Overview

Essential tremor is a nervous system (neurological) disorder that causes involuntary and rhythmic shaking. It can affect almost any part of your body, but the trembling occurs most often in your hands — especially when you do simple tasks, such as drinking from a glass or tying shoelaces.

It's usually not a dangerous condition, but essential tremor typically worsens over time and can be severe in some people. Other conditions don't cause essential tremor, although it's sometimes confused with Parkinson's disease.

Essential tremor can occur at any age but is most common in people age 40 and older.

Essential tremor care at Mayo Clinic

Jan. 20, 2016
References
  1. NINDS essential tremor information page. National Institute of Neurological Disorders and Stroke. http://www.ninds.nih.gov/disorders/essential_tremor/essential_tremor.htm. Accessed Nov. 22, 2015.
  2. Facts about essential tremor. International Essential Tremor Foundation. http://www.essentialtremor.org/free-downloads/. Accessed Nov. 22, 2015.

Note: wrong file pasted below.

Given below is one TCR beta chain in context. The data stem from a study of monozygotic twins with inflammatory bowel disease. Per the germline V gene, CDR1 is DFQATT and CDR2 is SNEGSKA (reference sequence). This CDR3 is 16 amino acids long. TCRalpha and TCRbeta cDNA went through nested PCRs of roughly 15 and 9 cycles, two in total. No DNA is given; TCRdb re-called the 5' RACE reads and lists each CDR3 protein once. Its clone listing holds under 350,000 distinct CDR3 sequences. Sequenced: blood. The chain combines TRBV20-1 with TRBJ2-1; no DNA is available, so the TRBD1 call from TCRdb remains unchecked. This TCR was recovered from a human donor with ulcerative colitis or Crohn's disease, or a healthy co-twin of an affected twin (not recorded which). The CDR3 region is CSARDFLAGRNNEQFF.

3. Tarsy D. Surgical treatment of essential tremor. http://www.uptodate.com/home. Accessed Nov. 22, 2015.
  4. Tarsy D. Overview of tremor. http://www.uptodate.com/home. Accessed Nov. 12, 2015.
  5. What is essential tremor? Genetics Home Reference. http://ghr.nlm.nih.gov/condition/essential-tremor/. Accessed Nov. 12, 2015.
  6. Tarsy D. Pharmacologic treatment of essential tremor. http://www.uptodate.com/home. Accessed Nov. 12, 2015.
  7. Essential tremor (ET) patient handbook. International Essential Tremor Foundation. http://www.essentialtremor.org/free-downloads/. Accessed Nov. 22, 2015.
  8. Essential tremor (ET) coping tips for everyday living. International Essential Tremor Foundation. http://www.essentialtremor.org/free-downloads/. Accessed Nov. 22, 2015.